Australian politics, society & culture

"Piano Lessons" by Anna Goldsworthy

Black Inc., 224 pp; $27.95

Zora Simic

Short read500 words
 
Cover: October 2009
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At first glance, Anna Goldsworthy’s memoir, Piano Lessons, appears rather modest: she revisits her childhood and adolescence in comfortably suburban Adelaide, with the passing years marked by her development as a classical pianist under the tutelage of her piano teacher, Mrs Eleanora Sivan, a Russian émigré and one of a formidable line of teachers dating back to the nineteenth-century Hungarian composer Franz Liszt.

Under Mrs Sivan’s guidance, young Anna shifts her ambitions from appearing on Young Talent Time to becoming a concert pianist. High school induces in the multi-talented teenager the predictable panic that she might be a “square” or “worse: a dork, a dweeb or even a geek”, but this is a temporary blip. She surrenders to the demands of over-achievement, and all sorts of accolades accumulate. The rites of passage described here are not ordinary – from “her first first prize” at the Adelaide Eisteddfod we can trace a line to dux of the school and beyond.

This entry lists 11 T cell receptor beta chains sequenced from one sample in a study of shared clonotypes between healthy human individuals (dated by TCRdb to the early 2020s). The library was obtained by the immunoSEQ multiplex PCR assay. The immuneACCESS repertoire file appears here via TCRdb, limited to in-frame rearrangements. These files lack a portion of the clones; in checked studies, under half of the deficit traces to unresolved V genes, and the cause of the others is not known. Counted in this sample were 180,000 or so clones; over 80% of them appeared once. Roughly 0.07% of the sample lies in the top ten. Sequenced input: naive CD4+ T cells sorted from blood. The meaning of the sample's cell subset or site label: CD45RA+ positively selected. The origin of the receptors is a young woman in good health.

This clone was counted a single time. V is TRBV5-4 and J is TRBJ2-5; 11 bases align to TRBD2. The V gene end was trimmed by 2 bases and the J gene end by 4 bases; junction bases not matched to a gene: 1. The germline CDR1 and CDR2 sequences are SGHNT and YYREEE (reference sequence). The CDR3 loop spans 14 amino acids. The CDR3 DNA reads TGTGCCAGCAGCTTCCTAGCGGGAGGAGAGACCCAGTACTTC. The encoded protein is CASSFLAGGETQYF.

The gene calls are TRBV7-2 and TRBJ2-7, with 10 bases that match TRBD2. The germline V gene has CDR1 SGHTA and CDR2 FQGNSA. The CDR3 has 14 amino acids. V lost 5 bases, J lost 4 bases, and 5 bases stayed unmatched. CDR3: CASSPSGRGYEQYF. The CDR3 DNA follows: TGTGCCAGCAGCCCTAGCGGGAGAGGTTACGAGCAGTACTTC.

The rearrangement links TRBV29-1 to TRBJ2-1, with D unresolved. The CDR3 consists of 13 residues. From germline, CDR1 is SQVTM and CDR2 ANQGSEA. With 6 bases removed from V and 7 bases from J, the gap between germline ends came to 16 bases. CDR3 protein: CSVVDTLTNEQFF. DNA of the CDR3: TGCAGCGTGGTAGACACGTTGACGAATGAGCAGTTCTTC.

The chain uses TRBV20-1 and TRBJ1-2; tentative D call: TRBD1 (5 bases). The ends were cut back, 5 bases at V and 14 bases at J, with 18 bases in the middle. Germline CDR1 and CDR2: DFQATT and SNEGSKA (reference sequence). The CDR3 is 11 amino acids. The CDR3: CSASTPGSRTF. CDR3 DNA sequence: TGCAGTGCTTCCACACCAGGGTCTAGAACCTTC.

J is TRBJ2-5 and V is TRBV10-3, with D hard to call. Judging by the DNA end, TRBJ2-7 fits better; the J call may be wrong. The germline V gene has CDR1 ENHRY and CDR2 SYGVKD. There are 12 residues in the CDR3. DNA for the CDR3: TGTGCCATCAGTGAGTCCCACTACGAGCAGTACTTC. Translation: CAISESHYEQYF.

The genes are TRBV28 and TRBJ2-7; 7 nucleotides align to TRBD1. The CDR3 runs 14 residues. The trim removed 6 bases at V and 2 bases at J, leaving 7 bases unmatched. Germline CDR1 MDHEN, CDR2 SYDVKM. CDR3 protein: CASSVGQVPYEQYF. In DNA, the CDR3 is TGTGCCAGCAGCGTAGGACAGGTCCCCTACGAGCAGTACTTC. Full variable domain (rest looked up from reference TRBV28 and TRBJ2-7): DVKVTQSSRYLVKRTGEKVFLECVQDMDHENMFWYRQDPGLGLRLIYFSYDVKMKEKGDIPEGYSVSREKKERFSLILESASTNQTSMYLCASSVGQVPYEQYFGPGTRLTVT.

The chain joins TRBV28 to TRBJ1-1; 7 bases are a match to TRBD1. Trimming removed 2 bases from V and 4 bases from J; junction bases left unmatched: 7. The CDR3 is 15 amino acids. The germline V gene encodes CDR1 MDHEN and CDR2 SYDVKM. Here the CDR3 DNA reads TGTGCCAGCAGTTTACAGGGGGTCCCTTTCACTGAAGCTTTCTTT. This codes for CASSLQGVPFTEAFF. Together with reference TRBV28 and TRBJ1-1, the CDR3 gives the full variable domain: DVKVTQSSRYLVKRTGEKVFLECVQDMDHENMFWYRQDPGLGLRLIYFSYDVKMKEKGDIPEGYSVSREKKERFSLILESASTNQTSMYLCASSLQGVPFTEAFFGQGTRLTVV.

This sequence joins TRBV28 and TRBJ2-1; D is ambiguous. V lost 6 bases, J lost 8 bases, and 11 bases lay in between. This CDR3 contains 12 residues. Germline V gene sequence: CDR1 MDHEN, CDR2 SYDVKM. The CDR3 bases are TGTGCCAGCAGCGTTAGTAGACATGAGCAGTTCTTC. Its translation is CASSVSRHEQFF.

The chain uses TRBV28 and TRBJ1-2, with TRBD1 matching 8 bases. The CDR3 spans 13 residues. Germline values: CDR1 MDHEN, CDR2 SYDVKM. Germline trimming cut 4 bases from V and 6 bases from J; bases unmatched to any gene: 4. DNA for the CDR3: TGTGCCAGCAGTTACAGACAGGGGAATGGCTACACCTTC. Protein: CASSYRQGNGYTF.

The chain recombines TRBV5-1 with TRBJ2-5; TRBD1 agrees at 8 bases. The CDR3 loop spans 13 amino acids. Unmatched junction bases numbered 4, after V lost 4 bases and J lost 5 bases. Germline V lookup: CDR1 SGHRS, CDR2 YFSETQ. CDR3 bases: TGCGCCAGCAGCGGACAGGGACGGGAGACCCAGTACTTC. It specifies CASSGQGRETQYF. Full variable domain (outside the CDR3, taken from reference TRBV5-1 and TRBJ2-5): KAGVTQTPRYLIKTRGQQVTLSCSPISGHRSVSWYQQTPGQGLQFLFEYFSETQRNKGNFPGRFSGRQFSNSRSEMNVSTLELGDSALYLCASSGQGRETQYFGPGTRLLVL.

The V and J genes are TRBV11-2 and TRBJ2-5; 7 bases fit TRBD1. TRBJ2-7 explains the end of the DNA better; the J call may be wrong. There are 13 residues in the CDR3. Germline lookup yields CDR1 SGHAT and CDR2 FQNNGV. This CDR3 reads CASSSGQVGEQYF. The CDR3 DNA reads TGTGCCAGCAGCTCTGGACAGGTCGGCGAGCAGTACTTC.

Yet what Goldsworthy manages to pull off in Piano Lessons is far richer than a mere catalogue of achievements or self-congratulatory reminiscence. With eloquent flair and deft insight, she manages to convey the magical effects of fine teaching, an often-mysterious process that can easily turn attempts at translation into utter cliché. Here, however, the student matches the teacher: the memoir can be read as a product of their shared labours. Goldsworthy’s writing, like Mrs Sivan’s pedagogic style, is both disciplined and impassioned – and sometimes cleverly revealing – with just the right amount of self-mockery. Recalling the response of her adolescent self to a virtuoso performance, Goldsworthy writes: “The fact that I was moved moved me further, and I sobbed once, out loud.”

Mrs Sivan, with her inductive teaching methods and idiosyncratic English, is a gift to any writer, particularly one as fine as this: indeed, it was the author’s father, Peter Goldsworthy, the celebrated Australian writer, who first evoked an approximation of her in his novel Maestro. By claiming her teacher back, Goldsworthy revisits the lessons of her youth, of which only some involved a piano. She learned, for instance, by reading her father’s work, of the difference between fact and fiction: “… with each revision, the mirror became more opaque, until I realised it was no longer my story at all”.

In Piano Lessons, Goldsworthy places her own story among those of the great composers, not presumptuously, but in tribute to the teacher whose ideas were such that, as her student explains, by “the time I properly understood them, they were absorbed into my body, and I could no longer tell where her ideas began and mine left off”.